Katrina: I like being able to speak more than one language, because you don't have to learn extra languages when you're in those countries and you can speak the languages and talk to everybody.
Callum: I learned German in Scotland, so it's a bit easier, I didn't have to go to Germany to learn it. When there are other people around, we mostly speak German to each other when they are German, or when we are in Germany.
Katrina: Normally, when we are playing together, we speak English, but with our mum we speak German. If there is something my friend and I don't want other people to understand, we speak German. But sometimes the other children find it annoying. My friend will ask if I can tell her in German, and starts speaking to me in German, but I normally don't answer because it's a bit unfair. It can be rude if it's something about them.
Callum: Dad speaks a bit of German sometimes. But we don't talk German behind his back.
Katrina: We've never done that.
Callum: I think German is the easier language. I just really remember speaking much more, mostly when I am not in school.
Katrina: I think both are easy. Some words I know in German, but I don't know in English; some I know in English that I don't know in German, so it's hard to say.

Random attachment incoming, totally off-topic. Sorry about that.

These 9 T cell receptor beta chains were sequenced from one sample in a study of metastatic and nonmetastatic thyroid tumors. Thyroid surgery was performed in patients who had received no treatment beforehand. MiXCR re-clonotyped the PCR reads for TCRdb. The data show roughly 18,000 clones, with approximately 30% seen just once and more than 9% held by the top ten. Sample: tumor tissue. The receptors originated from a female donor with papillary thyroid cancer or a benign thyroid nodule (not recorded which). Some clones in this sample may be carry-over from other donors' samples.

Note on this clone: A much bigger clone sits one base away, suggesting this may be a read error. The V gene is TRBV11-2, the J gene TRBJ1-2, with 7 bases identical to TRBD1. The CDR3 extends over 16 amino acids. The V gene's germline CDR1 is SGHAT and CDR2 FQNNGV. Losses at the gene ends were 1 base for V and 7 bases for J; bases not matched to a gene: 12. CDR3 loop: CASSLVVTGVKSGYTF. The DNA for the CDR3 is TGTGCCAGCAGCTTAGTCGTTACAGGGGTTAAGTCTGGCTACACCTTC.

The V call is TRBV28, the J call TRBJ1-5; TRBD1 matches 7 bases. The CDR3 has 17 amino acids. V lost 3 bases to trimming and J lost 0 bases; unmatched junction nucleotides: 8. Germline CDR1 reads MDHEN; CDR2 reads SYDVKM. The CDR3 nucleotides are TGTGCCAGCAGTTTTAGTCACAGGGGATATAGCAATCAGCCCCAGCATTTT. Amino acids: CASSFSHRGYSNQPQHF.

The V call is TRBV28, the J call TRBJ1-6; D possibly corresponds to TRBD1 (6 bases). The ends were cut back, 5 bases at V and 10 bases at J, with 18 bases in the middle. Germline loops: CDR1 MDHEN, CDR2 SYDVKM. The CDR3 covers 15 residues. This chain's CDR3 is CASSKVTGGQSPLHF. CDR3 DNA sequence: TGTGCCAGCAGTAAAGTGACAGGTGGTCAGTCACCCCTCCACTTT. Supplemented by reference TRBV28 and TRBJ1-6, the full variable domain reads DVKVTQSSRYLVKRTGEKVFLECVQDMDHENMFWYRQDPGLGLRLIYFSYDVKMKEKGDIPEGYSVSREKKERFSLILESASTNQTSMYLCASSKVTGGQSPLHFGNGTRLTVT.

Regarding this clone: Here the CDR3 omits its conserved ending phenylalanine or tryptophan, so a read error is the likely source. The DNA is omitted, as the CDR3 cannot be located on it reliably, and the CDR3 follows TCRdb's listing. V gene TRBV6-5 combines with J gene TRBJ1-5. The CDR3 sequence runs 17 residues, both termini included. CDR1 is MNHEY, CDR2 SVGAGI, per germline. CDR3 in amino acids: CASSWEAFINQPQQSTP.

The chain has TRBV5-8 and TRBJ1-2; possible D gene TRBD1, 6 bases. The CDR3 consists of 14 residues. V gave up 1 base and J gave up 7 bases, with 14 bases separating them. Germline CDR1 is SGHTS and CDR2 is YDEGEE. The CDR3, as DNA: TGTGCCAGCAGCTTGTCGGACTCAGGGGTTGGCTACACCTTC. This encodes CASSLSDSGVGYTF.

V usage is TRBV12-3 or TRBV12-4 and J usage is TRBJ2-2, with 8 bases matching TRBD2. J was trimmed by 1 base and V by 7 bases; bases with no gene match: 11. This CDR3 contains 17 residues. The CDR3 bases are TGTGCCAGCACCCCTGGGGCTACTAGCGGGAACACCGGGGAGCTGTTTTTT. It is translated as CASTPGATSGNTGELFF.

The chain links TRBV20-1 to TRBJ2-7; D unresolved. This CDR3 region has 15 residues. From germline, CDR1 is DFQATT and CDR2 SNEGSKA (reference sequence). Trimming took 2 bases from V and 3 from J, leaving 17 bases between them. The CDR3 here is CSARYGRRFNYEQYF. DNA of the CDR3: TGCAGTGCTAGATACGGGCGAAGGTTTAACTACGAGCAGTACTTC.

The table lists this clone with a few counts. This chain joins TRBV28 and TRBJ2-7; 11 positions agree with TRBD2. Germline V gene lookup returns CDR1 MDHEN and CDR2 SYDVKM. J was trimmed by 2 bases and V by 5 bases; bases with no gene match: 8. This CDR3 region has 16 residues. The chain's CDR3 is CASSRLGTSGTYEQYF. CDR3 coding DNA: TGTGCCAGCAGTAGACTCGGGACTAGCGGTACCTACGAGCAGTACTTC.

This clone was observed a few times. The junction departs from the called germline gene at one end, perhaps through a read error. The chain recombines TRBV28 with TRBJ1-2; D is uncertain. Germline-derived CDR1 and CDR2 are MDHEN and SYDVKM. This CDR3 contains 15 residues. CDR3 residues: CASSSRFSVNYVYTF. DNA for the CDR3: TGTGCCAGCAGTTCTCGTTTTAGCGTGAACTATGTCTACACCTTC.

Callum: Most words in German I know, but some of the hard ones I don't.
Katrina: Sometimes with games it's hard to explain in German. But when I'm in Germany, I have to try. With one of my German friends here, I speak more English than German. We started off with German, then we got into the habit of speaking English. As I'm getting older, I'm speaking German less with friends.
Callum: Maybe when I'm in a country where they don't speak German, I could forget it.
Katrina: But it does come back when I go to Germany. If I want to move to Germany when I'm older it will be much easier, because then I'll know the language.
Callum: But if I wanted to go to Russia, I wouldn't know the language. I could imagine living in Germany, because we always go to our gran.
Callum: My favourite word is "glass", because it's sort of only one language - it's the same in both.